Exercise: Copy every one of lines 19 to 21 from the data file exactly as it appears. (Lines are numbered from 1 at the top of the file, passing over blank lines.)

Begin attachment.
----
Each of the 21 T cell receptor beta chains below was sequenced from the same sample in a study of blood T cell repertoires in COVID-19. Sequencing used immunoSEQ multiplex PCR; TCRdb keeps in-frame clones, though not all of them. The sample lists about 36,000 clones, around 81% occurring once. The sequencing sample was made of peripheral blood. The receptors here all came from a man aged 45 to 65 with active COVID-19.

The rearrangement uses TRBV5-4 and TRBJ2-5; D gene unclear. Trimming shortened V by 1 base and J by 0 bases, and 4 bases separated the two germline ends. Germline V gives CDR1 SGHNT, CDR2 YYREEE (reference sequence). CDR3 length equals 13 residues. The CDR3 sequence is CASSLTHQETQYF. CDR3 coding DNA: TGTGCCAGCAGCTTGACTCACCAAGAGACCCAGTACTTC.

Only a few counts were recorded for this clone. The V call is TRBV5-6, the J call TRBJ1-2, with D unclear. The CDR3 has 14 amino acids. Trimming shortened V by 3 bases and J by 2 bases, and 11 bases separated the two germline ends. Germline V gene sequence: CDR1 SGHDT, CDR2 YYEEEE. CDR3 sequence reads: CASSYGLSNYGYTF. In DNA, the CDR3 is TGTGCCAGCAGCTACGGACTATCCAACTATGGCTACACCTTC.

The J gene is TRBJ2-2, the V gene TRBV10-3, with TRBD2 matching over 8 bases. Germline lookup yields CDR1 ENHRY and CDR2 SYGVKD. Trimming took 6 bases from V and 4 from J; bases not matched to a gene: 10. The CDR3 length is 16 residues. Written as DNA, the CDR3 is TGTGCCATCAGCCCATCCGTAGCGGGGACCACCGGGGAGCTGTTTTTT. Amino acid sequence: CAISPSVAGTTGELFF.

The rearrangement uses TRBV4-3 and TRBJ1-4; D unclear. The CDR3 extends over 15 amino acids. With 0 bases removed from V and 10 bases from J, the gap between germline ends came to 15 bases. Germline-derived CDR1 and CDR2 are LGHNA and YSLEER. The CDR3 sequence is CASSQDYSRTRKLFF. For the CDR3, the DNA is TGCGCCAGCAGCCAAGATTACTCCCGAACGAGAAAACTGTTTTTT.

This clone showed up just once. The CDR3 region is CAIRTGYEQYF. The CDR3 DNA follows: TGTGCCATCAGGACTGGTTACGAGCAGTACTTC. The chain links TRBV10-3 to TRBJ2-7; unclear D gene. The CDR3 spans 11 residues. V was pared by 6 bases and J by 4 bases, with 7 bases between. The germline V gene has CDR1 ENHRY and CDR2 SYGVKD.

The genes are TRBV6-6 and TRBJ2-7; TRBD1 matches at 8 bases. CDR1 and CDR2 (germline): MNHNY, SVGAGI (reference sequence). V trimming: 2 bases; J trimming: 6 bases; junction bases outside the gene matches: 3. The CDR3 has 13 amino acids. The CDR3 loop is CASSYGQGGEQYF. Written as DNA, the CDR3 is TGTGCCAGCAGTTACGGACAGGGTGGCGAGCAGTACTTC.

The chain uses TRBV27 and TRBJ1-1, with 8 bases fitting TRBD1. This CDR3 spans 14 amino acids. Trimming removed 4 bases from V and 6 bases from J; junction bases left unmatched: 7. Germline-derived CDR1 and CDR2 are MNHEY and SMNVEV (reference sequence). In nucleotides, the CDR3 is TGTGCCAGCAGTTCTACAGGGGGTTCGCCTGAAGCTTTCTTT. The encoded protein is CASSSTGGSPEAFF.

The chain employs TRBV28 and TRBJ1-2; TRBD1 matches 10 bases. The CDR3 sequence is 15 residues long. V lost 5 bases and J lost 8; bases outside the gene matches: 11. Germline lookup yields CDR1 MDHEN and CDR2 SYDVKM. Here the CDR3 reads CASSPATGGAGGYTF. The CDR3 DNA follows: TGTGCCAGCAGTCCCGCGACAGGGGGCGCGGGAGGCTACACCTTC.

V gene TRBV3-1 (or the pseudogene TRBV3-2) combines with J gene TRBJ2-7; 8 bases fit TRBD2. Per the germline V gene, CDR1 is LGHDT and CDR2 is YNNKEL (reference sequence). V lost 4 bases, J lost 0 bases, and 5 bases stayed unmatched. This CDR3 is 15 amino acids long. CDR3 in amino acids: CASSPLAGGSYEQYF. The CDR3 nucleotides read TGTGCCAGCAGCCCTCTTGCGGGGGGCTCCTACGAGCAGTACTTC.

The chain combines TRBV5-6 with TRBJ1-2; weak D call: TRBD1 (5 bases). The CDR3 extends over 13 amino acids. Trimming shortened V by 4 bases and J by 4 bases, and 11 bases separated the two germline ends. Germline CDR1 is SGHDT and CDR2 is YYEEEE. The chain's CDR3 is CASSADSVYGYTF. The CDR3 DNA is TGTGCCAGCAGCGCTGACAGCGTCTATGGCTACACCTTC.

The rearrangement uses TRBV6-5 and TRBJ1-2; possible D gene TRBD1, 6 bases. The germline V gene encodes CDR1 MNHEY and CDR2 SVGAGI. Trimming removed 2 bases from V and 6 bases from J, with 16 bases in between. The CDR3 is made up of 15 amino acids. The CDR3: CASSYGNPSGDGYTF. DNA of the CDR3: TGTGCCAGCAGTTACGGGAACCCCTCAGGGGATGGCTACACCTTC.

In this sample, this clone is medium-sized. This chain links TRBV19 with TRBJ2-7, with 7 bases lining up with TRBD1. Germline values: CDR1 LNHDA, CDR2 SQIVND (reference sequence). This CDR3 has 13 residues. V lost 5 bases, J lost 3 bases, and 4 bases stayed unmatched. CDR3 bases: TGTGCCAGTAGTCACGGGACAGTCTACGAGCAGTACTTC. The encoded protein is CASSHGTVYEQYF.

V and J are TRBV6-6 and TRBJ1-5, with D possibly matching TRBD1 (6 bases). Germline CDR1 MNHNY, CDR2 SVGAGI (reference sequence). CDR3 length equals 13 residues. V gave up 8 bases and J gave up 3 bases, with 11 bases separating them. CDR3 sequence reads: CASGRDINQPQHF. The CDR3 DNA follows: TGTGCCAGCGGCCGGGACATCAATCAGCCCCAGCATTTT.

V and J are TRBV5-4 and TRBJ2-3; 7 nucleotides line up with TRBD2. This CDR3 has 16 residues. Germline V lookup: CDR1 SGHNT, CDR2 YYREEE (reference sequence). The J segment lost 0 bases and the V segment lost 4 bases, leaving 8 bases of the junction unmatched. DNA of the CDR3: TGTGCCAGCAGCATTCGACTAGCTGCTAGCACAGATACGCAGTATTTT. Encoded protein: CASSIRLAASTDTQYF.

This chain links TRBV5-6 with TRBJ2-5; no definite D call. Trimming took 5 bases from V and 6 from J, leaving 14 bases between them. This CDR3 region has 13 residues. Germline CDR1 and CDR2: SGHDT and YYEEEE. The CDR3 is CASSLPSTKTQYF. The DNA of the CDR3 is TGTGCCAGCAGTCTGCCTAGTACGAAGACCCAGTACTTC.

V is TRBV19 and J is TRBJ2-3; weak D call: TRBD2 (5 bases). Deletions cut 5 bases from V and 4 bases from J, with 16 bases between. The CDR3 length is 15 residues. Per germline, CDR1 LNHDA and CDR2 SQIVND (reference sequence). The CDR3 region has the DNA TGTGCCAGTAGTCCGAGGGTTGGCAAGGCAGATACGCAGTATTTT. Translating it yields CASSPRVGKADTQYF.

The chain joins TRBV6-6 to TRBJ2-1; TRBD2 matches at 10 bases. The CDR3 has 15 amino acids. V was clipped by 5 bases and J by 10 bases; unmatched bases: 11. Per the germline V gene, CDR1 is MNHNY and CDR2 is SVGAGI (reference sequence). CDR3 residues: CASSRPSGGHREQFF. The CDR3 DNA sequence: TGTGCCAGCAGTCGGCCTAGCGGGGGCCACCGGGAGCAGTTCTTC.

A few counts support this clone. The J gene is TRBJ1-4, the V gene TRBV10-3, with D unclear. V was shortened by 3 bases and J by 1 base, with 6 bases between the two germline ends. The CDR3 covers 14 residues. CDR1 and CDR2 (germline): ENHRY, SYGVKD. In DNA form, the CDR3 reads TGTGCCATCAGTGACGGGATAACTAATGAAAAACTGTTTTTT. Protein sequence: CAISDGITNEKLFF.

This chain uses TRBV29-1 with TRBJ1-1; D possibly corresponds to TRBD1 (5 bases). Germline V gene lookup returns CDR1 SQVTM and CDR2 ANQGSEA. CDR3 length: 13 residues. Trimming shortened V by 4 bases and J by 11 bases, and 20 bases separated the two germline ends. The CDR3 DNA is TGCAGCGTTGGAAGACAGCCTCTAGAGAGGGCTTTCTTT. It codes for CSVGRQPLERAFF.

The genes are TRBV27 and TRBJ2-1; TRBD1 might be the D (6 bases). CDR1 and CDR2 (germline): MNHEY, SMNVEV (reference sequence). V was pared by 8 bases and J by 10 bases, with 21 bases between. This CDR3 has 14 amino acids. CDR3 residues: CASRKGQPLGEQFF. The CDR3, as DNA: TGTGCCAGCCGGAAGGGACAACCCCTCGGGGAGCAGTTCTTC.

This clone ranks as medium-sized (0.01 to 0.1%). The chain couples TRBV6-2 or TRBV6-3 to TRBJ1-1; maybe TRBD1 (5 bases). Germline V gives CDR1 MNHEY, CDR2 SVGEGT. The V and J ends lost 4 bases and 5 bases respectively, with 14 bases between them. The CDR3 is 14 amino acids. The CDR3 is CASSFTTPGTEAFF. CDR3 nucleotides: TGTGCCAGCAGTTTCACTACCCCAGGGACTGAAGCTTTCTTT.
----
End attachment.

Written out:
A few counts support this clone. The J gene is TRBJ1-4, the V gene TRBV10-3, with D unclear. V was shortened by 3 bases and J by 1 base, with 6 bases between the two germline ends. The CDR3 covers 14 residues. CDR1 and CDR2 (germline): ENHRY, SYGVKD. In DNA form, the CDR3 reads TGTGCCATCAGTGACGGGATAACTAATGAAAAACTGTTTTTT. Protein sequence: CAISDGITNEKLFF.

This chain uses TRBV29-1 with TRBJ1-1; D possibly corresponds to TRBD1 (5 bases). Germline V gene lookup returns CDR1 SQVTM and CDR2 ANQGSEA. CDR3 length: 13 residues. Trimming shortened V by 4 bases and J by 11 bases, and 20 bases separated the two germline ends. The CDR3 DNA is TGCAGCGTTGGAAGACAGCCTCTAGAGAGGGCTTTCTTT. It codes for CSVGRQPLERAFF.

The genes are TRBV27 and TRBJ2-1; TRBD1 might be the D (6 bases). CDR1 and CDR2 (germline): MNHEY, SMNVEV (reference sequence). V was pared by 8 bases and J by 10 bases, with 21 bases between. This CDR3 has 14 amino acids. CDR3 residues: CASRKGQPLGEQFF. The CDR3, as DNA: TGTGCCAGCCGGAAGGGACAACCCCTCGGGGAGCAGTTCTTC.